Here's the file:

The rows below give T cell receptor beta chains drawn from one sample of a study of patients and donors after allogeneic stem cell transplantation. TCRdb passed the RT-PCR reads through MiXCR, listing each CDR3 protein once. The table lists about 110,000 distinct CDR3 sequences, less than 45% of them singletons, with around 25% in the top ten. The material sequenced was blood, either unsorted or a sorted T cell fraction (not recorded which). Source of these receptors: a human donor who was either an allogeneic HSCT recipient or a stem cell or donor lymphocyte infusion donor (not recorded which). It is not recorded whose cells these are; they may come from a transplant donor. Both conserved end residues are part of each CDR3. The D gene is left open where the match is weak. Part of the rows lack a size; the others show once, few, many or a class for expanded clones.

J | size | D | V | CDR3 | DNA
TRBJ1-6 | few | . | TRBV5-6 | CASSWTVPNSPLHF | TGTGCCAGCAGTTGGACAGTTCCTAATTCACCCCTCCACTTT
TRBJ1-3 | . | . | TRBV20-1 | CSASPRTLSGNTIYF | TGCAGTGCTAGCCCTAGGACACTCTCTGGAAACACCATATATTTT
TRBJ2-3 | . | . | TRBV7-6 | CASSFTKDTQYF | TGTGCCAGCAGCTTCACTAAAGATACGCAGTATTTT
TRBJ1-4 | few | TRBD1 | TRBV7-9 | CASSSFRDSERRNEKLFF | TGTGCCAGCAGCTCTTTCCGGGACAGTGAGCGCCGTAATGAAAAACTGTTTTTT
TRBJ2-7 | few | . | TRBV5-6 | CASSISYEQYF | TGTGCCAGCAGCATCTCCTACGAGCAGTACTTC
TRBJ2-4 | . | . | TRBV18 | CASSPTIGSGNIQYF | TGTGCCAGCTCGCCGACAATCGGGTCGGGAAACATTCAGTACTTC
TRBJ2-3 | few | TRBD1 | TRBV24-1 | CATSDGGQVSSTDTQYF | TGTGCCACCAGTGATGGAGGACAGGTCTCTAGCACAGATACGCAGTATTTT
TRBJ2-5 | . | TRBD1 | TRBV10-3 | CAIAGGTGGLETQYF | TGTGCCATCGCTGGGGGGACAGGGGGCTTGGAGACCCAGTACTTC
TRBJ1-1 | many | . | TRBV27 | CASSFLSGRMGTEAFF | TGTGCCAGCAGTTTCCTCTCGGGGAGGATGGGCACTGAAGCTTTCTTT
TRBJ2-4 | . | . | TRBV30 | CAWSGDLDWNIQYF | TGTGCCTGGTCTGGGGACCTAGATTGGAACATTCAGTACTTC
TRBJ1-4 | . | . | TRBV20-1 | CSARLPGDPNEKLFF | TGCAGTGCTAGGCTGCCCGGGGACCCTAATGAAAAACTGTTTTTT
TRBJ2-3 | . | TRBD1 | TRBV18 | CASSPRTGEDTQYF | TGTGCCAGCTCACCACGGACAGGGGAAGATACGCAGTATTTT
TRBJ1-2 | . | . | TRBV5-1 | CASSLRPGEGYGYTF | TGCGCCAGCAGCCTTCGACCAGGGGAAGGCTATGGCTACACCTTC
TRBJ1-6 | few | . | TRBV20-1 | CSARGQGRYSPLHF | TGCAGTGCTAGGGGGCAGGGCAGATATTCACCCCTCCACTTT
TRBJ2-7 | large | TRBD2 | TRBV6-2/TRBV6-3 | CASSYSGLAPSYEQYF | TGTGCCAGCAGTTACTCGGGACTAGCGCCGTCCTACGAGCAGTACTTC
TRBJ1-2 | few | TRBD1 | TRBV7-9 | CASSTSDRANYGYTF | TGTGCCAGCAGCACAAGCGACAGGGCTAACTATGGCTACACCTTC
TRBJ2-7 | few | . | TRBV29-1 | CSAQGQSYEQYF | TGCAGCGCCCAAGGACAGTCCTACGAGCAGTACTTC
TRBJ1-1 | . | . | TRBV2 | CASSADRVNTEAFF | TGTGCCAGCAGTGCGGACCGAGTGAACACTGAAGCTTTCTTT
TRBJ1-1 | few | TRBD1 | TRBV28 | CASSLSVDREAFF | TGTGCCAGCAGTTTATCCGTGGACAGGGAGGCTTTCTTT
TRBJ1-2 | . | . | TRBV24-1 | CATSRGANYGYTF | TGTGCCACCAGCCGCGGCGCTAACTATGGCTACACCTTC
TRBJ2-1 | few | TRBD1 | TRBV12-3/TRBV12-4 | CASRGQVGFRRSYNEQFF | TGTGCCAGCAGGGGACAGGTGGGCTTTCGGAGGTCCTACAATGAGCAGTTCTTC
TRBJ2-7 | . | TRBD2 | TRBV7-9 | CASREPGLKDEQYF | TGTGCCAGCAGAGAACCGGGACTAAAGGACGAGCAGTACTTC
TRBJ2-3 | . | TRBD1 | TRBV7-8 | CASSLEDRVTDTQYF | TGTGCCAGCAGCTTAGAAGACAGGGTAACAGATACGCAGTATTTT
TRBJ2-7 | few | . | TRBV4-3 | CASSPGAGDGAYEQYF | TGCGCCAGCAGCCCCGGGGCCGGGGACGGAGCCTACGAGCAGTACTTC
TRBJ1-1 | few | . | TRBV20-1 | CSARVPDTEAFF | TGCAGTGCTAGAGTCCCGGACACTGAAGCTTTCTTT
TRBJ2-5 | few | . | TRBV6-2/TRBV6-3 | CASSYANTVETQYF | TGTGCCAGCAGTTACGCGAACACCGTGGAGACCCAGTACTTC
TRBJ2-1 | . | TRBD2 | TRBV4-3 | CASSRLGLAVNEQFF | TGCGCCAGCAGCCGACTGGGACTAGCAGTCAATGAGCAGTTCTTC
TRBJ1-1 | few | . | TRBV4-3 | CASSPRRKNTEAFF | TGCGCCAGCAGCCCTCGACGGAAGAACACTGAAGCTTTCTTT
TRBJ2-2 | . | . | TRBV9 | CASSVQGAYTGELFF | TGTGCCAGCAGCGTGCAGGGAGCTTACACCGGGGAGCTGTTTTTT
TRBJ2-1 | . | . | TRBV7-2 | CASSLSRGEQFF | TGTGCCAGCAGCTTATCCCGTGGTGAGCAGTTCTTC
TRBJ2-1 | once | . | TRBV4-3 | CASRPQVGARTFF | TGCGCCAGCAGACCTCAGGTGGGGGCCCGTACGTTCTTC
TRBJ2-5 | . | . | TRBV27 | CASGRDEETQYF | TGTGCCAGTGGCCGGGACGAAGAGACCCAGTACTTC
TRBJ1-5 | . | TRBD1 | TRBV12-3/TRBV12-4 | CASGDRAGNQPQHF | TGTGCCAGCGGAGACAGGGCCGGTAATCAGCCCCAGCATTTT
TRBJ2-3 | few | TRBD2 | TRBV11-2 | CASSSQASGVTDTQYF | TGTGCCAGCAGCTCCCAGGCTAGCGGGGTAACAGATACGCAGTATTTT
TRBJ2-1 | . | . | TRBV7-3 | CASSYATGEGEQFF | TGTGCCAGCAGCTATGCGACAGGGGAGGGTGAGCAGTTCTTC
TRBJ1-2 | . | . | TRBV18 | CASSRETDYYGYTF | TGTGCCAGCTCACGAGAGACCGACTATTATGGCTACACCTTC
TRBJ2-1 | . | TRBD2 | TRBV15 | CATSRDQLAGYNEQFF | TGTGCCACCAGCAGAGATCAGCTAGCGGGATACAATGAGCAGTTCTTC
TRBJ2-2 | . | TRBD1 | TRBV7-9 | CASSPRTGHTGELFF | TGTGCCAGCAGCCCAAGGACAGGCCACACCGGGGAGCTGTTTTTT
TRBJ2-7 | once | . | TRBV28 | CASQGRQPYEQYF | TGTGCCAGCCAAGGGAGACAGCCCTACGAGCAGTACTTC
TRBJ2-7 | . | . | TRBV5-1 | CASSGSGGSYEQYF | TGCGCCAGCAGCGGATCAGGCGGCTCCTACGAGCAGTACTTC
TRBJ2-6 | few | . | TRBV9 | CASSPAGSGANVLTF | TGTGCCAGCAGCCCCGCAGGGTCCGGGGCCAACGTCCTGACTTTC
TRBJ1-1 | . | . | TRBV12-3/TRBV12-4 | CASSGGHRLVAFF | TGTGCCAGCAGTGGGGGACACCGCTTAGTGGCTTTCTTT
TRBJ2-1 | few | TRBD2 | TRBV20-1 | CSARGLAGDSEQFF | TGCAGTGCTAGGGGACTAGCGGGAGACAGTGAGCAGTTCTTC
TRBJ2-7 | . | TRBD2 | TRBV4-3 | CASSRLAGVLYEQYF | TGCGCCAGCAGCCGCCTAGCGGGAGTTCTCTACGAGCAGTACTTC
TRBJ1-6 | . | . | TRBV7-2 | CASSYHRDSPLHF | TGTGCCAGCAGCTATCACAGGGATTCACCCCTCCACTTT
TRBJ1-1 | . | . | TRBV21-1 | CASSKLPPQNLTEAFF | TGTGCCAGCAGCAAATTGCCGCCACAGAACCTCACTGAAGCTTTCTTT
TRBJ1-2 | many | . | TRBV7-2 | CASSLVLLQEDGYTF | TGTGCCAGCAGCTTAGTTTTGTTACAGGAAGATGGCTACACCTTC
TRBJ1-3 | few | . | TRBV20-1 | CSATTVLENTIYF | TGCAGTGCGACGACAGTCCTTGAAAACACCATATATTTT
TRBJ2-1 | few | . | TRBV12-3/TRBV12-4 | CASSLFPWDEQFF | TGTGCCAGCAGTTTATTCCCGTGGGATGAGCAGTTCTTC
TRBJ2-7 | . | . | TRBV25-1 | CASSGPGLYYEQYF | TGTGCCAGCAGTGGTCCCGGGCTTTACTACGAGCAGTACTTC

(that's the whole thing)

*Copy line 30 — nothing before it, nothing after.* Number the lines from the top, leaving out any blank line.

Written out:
TRBJ1-1 | few | . | TRBV4-3 | CASSPRRKNTEAFF | TGCGCCAGCAGCCCTCGACGGAAGAACACTGAAGCTTTCTTT